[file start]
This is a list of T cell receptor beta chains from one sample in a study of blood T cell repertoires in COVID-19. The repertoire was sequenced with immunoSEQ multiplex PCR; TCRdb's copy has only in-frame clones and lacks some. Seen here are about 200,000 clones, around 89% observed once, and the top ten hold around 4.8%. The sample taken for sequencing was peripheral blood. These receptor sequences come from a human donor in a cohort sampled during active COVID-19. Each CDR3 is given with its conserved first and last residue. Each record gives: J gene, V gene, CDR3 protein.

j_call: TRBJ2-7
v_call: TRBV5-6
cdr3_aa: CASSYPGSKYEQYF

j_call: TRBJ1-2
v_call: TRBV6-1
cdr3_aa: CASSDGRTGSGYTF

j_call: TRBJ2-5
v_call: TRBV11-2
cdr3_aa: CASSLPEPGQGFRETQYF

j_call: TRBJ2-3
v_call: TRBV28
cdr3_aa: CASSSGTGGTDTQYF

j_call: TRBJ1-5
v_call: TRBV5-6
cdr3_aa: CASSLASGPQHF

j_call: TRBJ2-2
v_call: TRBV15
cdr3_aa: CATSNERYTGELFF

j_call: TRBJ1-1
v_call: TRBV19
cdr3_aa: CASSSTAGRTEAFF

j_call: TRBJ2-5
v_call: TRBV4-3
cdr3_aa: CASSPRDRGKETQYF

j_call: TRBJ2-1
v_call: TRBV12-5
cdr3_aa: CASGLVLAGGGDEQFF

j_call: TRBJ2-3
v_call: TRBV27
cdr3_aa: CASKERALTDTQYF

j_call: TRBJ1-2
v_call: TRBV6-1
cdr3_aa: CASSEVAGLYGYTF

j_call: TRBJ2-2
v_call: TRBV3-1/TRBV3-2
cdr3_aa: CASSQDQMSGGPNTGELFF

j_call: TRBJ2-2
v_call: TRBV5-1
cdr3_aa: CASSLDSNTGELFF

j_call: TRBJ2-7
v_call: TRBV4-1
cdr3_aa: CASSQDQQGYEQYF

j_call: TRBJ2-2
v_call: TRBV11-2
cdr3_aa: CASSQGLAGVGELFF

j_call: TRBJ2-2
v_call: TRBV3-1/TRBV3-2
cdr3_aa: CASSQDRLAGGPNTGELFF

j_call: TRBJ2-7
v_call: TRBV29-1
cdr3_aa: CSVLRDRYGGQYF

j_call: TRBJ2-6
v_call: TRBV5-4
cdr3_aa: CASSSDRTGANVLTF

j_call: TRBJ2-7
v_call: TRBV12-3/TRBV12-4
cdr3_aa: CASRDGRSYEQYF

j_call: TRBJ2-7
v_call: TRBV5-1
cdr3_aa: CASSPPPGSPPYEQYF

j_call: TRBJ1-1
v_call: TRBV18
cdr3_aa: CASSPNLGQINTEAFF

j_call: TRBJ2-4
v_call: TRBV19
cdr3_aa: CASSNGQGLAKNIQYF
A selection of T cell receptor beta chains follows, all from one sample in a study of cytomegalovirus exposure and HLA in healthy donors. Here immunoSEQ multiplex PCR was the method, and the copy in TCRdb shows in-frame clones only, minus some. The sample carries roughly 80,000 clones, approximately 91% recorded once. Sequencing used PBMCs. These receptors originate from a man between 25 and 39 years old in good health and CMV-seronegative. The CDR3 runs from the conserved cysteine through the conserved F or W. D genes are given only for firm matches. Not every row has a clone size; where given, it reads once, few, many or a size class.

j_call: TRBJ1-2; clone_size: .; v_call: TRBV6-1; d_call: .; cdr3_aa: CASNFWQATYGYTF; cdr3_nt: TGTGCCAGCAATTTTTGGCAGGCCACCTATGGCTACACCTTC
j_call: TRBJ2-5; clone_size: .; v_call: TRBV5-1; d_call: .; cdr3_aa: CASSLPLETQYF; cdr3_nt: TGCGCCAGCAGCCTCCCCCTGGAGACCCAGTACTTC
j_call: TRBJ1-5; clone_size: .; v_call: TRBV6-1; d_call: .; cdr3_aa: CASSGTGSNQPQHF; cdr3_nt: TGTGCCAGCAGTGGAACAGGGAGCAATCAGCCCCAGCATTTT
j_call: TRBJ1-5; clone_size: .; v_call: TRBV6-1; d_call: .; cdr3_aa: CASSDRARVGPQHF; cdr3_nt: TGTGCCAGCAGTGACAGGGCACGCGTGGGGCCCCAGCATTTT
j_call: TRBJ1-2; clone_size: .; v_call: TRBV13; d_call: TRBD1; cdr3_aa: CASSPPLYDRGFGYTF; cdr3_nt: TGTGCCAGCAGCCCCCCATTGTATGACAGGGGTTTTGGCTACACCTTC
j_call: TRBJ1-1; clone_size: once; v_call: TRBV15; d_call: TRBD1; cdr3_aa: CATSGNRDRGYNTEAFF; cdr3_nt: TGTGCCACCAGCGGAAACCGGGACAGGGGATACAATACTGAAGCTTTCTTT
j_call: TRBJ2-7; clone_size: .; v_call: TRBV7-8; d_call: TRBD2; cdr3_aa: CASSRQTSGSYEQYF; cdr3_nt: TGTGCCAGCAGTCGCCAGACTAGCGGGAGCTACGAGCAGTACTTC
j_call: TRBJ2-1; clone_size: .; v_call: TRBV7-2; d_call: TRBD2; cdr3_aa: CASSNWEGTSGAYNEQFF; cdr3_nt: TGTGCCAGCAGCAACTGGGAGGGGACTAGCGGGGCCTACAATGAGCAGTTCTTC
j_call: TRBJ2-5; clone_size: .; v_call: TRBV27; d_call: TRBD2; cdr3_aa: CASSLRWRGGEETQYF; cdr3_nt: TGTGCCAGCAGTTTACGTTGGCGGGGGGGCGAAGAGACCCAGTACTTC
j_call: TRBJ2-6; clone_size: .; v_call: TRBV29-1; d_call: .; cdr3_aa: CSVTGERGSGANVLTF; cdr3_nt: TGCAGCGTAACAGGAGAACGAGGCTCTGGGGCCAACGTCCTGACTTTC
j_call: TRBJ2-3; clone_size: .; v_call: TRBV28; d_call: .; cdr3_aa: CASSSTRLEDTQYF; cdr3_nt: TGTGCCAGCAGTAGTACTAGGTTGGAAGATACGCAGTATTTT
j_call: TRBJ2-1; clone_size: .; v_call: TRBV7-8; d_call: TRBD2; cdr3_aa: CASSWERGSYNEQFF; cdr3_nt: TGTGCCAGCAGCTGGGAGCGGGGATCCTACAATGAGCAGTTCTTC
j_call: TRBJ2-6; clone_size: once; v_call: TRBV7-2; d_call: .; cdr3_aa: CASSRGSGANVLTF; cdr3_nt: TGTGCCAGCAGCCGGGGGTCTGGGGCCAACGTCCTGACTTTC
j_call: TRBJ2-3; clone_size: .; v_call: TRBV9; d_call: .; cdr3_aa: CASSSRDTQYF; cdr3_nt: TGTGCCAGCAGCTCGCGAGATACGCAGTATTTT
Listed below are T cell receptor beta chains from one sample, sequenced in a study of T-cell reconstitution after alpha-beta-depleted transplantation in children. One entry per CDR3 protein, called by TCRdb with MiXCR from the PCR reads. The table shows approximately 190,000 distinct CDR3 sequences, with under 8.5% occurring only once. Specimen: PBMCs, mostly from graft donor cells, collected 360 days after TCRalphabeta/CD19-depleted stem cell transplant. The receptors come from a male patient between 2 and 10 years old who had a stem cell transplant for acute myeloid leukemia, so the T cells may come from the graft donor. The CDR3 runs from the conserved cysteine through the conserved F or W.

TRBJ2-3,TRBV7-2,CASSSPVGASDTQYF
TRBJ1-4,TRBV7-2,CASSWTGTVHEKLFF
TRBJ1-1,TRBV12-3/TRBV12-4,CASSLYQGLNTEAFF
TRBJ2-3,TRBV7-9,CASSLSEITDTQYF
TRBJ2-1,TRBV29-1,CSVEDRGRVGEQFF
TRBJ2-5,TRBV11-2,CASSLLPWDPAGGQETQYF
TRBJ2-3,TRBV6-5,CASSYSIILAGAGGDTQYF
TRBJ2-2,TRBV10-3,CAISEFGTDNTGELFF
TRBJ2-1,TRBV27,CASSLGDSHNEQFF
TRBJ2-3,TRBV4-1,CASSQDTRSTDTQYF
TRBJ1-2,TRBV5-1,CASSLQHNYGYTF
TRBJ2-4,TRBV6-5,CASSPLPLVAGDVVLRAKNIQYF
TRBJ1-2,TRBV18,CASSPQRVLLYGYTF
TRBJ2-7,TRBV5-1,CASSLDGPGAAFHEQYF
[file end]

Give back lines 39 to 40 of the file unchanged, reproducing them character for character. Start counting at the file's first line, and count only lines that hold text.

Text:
v_call: TRBV5-1
cdr3_aa: CASSLDSNTGELFF